Surprising new research from Kaspersky, the cyber-security specialists, reveals 6 in 10 (63%) over 65s and 55 – 64 year olds (61%) are more confident in their digital comfort zones than  their digitally native 18-24 year old counterparts (38%).

With a fifth (22%) of over 65s spending up to two hours more a day online than they did pre-lockdown, the boomer generation are also turning to the internet for more of their day to day activities. Confidently taking their digital and online activity one step further, four in ten over 65s have started socialising and shopping online since lockdown, something they weren’t doing before, and 15% have taken their finances online too.

Despite perceptions that older generations might be more nervous about banking online, the over 65s were the least worried about conducting their finances online, with only a third expressing concern about this, compared to two thirds of 18-24 year olds.

This relative comfort with technology could be explained by a significantly higher number of baby boomers taking more precautions in cyber security than any other generation.  Firmly establishing their own digital comfort zones, six in ten over 55s and over 65s regularly run anti-virus scans and over half regularly change their passwords too.  These precautions seem to be working too with almost half (46%) of over 65s certain they have never been hacked.

Despite the increased confidence in online security from the older generations a surprising number are still using more dated ways to get online with a fifth (19%) of over 65s using a DSL connection.

The findings also revealed that, while almost half (41%) of over 65s rely on a family member to help with IT and digital security, the same number (45%) handle this themselves.

The research, which explored digital comfort zones, revealed that over 65s interpret this to mean feeling safe and secure online.

To help create your own digital comfort zone, the following tips have been created to help your devices and personal information remain protected on the Internet:

  1. Take your online privacy seriously and don’t share or permit access to your information with third parties unless absolutely necessary, to minimise exposure of it falling into the wrong hands.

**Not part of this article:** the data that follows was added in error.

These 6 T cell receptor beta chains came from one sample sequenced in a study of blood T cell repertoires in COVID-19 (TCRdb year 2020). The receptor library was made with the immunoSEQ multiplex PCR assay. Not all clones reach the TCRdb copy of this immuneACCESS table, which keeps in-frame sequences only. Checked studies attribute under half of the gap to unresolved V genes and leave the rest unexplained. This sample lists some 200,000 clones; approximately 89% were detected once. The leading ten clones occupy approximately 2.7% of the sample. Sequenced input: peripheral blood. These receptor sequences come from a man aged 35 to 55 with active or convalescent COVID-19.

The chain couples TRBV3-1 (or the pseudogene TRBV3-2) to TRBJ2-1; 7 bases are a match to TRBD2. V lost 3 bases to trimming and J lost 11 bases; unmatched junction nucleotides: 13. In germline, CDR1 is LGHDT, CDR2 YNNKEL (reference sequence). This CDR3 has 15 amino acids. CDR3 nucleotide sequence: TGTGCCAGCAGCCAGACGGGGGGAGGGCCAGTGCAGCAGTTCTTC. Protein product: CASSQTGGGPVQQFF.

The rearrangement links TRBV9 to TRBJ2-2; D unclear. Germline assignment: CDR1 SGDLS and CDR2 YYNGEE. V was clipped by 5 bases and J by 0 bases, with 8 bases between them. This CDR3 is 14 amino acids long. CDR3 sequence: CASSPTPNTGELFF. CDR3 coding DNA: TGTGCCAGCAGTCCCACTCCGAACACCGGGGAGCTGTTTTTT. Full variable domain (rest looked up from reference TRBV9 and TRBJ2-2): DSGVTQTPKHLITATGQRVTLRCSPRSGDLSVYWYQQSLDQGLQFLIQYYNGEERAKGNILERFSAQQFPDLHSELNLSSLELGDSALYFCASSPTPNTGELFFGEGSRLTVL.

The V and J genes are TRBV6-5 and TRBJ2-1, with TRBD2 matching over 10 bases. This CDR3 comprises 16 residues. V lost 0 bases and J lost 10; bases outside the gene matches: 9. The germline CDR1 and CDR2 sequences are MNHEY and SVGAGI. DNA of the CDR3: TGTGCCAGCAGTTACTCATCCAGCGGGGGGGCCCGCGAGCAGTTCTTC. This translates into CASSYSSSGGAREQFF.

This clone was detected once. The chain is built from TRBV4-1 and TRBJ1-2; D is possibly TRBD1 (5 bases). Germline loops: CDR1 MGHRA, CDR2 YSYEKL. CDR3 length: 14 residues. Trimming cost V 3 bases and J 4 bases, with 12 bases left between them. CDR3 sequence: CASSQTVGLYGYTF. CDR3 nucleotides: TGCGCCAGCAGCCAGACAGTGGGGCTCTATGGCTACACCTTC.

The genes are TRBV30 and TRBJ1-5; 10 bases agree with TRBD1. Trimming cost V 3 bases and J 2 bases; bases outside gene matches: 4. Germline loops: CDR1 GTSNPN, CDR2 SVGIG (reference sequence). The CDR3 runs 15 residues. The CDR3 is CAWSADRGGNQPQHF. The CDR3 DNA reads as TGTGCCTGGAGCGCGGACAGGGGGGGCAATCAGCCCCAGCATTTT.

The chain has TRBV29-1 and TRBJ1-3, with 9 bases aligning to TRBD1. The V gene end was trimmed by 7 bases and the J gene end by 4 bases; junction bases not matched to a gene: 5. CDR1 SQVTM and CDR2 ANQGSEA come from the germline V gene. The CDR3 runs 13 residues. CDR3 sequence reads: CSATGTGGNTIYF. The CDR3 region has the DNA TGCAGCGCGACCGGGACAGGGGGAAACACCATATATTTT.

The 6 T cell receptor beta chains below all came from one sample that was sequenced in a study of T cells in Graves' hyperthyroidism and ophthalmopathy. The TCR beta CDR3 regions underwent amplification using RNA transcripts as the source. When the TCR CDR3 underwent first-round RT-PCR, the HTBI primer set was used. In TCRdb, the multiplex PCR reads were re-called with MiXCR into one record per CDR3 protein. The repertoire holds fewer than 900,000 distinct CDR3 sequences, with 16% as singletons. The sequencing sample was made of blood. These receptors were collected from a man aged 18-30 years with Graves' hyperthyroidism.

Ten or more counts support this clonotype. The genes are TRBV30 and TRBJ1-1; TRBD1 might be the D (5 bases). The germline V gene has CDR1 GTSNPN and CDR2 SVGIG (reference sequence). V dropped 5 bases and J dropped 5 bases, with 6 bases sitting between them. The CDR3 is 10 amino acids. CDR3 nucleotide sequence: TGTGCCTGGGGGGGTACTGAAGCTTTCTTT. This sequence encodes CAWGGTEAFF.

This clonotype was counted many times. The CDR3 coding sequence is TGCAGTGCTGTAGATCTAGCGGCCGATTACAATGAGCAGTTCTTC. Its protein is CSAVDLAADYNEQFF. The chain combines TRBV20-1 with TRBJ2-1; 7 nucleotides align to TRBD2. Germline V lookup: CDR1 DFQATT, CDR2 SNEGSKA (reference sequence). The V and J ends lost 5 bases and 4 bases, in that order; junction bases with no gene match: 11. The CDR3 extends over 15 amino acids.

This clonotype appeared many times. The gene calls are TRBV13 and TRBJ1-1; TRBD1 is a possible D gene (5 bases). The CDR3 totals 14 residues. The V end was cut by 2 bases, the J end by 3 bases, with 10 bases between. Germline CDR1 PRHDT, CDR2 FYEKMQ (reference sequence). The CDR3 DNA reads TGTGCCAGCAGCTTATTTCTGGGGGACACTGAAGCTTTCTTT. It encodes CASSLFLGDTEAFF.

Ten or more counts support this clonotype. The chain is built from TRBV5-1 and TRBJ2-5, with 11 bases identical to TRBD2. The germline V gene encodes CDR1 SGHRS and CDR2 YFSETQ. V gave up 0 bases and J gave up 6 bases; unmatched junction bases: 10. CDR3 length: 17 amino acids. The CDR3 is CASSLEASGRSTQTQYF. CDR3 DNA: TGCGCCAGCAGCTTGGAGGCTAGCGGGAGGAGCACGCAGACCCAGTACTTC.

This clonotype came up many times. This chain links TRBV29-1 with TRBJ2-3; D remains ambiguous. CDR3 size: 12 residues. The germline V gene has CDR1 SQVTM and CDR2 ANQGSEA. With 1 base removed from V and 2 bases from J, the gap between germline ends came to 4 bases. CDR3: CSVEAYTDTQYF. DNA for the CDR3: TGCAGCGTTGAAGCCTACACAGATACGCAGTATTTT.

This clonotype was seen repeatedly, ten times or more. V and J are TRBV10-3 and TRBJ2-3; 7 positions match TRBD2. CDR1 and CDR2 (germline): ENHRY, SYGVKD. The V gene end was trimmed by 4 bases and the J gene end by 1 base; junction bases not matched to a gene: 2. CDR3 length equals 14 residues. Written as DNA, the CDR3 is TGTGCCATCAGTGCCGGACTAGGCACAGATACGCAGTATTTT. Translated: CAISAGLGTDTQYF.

2. Keep your services and applications up to date by installing the latest patches and updates.  This way, your device remains protected against the latest threats.
  3. Ensure you always check permission settings on the apps you use, to minimise the likelihood of your data being shared or stored by third parties – and beyond – without your knowledge.  You might end up giving consent by default, so it is always worth double checking before you start using an app or service.
  4. There is no substitute for strong and robust passwords.  Use a reliable security solution like Kaspersky Password Manager to generate and secure unique passwords for every account and resist the temptation to re-use the same one over and over again.
  5. To find out if any of the passwords you use to access your online accounts have been compromised, use a tool such as Kaspersky Security Cloud.  Its account check feature allows users to check their accounts for potential data leaks.  If a leak is detected, this will provide information about the categories of data that may be publicly accessible so that the individual affected can take appropriate action.

The full report More Connected Than Ever Before: How We Build Our Digital Comfort Zones, can be viewed here.

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